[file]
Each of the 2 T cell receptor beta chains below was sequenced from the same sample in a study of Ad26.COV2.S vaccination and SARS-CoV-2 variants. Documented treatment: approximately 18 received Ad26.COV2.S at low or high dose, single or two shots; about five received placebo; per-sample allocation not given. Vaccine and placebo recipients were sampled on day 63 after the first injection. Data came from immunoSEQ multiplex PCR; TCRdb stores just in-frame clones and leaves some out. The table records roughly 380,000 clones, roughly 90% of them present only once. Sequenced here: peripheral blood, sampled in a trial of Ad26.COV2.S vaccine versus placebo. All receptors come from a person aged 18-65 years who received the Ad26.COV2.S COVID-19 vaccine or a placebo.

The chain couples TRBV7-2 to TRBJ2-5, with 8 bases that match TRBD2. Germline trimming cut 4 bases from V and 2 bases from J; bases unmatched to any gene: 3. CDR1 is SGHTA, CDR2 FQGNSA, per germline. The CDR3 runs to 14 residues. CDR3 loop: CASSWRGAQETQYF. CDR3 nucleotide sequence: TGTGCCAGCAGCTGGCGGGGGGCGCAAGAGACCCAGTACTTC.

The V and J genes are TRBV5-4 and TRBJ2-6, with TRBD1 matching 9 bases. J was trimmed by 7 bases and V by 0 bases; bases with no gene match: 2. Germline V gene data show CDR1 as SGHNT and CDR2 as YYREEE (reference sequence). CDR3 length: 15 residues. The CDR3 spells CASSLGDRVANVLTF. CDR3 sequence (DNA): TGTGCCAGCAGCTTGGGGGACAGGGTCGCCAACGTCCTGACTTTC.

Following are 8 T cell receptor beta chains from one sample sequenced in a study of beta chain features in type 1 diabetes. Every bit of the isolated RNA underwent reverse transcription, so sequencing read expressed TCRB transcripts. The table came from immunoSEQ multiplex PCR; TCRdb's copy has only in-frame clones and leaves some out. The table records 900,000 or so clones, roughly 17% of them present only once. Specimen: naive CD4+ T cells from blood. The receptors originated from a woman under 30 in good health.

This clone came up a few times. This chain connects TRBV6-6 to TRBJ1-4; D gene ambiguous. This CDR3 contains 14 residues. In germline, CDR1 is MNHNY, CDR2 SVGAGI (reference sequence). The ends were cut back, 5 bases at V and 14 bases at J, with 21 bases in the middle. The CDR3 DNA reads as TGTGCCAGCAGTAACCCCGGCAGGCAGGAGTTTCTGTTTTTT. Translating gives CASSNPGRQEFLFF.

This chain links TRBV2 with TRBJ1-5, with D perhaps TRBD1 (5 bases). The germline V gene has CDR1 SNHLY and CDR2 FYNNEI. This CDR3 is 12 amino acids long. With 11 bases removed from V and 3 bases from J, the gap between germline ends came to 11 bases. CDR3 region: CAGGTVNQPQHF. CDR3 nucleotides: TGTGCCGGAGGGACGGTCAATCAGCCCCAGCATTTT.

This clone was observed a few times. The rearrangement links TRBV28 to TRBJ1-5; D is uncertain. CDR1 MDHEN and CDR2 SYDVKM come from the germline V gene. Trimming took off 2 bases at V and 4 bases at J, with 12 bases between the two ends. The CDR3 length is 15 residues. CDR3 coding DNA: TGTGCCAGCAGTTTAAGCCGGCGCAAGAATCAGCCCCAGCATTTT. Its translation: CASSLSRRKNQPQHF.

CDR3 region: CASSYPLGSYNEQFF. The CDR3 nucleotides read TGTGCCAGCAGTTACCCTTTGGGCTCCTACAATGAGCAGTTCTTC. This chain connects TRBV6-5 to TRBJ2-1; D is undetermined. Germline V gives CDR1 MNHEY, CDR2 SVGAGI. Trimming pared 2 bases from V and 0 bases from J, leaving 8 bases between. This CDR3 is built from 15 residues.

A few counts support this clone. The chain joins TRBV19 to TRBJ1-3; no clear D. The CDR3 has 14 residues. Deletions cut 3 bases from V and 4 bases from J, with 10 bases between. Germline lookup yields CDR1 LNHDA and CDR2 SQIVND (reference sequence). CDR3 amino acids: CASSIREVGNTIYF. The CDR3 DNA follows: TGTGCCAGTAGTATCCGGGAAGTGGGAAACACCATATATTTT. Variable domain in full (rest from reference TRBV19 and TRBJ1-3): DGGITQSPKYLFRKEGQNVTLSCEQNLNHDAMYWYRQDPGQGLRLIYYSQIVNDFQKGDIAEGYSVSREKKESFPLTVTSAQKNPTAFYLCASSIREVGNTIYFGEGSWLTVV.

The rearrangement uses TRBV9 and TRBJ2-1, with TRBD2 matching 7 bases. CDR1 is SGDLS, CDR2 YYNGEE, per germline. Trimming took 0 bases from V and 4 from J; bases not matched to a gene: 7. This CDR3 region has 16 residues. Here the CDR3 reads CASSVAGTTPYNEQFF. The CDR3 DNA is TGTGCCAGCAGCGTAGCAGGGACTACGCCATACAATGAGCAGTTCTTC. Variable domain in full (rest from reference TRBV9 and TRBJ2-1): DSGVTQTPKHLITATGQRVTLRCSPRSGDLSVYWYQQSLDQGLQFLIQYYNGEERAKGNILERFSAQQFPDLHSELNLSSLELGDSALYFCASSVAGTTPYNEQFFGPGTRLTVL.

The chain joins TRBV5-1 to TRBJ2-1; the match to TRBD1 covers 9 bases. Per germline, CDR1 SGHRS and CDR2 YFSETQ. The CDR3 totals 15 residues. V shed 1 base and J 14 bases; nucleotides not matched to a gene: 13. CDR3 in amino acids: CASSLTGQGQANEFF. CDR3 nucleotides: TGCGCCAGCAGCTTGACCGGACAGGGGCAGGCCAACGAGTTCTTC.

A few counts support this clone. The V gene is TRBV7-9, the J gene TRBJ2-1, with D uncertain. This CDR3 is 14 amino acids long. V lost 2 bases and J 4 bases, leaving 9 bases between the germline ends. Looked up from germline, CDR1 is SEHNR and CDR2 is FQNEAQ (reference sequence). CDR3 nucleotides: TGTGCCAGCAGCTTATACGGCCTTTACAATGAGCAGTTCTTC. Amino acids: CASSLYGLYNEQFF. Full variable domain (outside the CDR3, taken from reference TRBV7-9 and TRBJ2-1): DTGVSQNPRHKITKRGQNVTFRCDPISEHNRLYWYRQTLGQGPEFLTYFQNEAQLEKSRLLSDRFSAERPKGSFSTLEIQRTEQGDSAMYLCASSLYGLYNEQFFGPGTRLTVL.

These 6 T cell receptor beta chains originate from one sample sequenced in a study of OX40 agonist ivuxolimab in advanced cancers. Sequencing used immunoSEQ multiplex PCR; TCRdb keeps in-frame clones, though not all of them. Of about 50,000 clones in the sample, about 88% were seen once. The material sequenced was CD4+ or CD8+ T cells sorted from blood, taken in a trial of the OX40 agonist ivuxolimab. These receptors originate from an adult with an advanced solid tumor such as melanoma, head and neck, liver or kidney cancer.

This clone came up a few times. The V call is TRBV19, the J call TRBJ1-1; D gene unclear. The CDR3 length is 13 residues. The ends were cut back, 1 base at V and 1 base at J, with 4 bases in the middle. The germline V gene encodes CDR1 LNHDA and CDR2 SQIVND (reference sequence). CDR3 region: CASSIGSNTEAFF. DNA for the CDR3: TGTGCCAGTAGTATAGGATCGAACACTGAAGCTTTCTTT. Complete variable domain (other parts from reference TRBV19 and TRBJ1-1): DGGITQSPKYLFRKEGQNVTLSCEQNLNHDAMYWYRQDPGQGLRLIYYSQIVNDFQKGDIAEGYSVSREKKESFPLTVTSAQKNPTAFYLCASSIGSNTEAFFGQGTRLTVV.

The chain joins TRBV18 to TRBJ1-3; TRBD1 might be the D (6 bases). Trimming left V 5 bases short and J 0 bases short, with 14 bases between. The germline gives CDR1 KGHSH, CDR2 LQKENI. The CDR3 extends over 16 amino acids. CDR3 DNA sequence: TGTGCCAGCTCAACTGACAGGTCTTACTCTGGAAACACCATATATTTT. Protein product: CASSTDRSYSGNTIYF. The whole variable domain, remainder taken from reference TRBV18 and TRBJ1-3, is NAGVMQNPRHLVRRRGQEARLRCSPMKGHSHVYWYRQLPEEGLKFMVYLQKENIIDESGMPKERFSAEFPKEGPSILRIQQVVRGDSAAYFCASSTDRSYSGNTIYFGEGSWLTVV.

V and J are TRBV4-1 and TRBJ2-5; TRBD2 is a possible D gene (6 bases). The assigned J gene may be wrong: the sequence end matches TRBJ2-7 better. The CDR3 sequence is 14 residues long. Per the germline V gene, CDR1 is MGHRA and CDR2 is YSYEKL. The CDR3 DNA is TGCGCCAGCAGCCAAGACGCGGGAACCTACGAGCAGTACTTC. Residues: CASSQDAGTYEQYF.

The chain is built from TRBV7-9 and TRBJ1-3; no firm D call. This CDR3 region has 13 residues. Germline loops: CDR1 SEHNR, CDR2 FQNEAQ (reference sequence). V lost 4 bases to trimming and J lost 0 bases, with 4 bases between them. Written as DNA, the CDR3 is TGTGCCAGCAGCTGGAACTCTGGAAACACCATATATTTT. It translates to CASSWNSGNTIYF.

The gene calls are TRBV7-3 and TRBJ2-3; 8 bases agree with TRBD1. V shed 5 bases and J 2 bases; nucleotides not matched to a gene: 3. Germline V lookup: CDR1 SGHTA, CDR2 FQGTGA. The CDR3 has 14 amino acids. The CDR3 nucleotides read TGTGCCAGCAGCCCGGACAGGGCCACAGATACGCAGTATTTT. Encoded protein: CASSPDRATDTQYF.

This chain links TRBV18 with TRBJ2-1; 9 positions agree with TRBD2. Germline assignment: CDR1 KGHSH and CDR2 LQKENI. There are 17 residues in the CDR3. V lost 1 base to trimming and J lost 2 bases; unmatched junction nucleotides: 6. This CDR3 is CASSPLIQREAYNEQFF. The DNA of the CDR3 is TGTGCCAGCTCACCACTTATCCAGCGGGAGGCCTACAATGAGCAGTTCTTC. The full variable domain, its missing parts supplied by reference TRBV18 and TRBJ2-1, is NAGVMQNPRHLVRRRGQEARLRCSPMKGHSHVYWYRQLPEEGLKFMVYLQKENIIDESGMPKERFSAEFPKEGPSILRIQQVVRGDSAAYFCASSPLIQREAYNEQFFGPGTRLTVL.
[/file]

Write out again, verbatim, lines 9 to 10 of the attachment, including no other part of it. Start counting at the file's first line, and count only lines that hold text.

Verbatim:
A few counts support this clone. The chain joins TRBV19 to TRBJ1-3; no clear D. The CDR3 has 14 residues. Deletions cut 3 bases from V and 4 bases from J, with 10 bases between. Germline lookup yields CDR1 LNHDA and CDR2 SQIVND (reference sequence). CDR3 amino acids: CASSIREVGNTIYF. The CDR3 DNA follows: TGTGCCAGTAGTATCCGGGAAGTGGGAAACACCATATATTTT. Variable domain in full (rest from reference TRBV19 and TRBJ1-3): DGGITQSPKYLFRKEGQNVTLSCEQNLNHDAMYWYRQDPGQGLRLIYYSQIVNDFQKGDIAEGYSVSREKKESFPLTVTSAQKNPTAFYLCASSIREVGNTIYFGEGSWLTVV.

The rearrangement uses TRBV9 and TRBJ2-1, with TRBD2 matching 7 bases. CDR1 is SGDLS, CDR2 YYNGEE, per germline. Trimming took 0 bases from V and 4 from J; bases not matched to a gene: 7. This CDR3 region has 16 residues. Here the CDR3 reads CASSVAGTTPYNEQFF. The CDR3 DNA is TGTGCCAGCAGCGTAGCAGGGACTACGCCATACAATGAGCAGTTCTTC. Variable domain in full (rest from reference TRBV9 and TRBJ2-1): DSGVTQTPKHLITATGQRVTLRCSPRSGDLSVYWYQQSLDQGLQFLIQYYNGEERAKGNILERFSAQQFPDLHSELNLSSLELGDSALYFCASSVAGTTPYNEQFFGPGTRLTVL.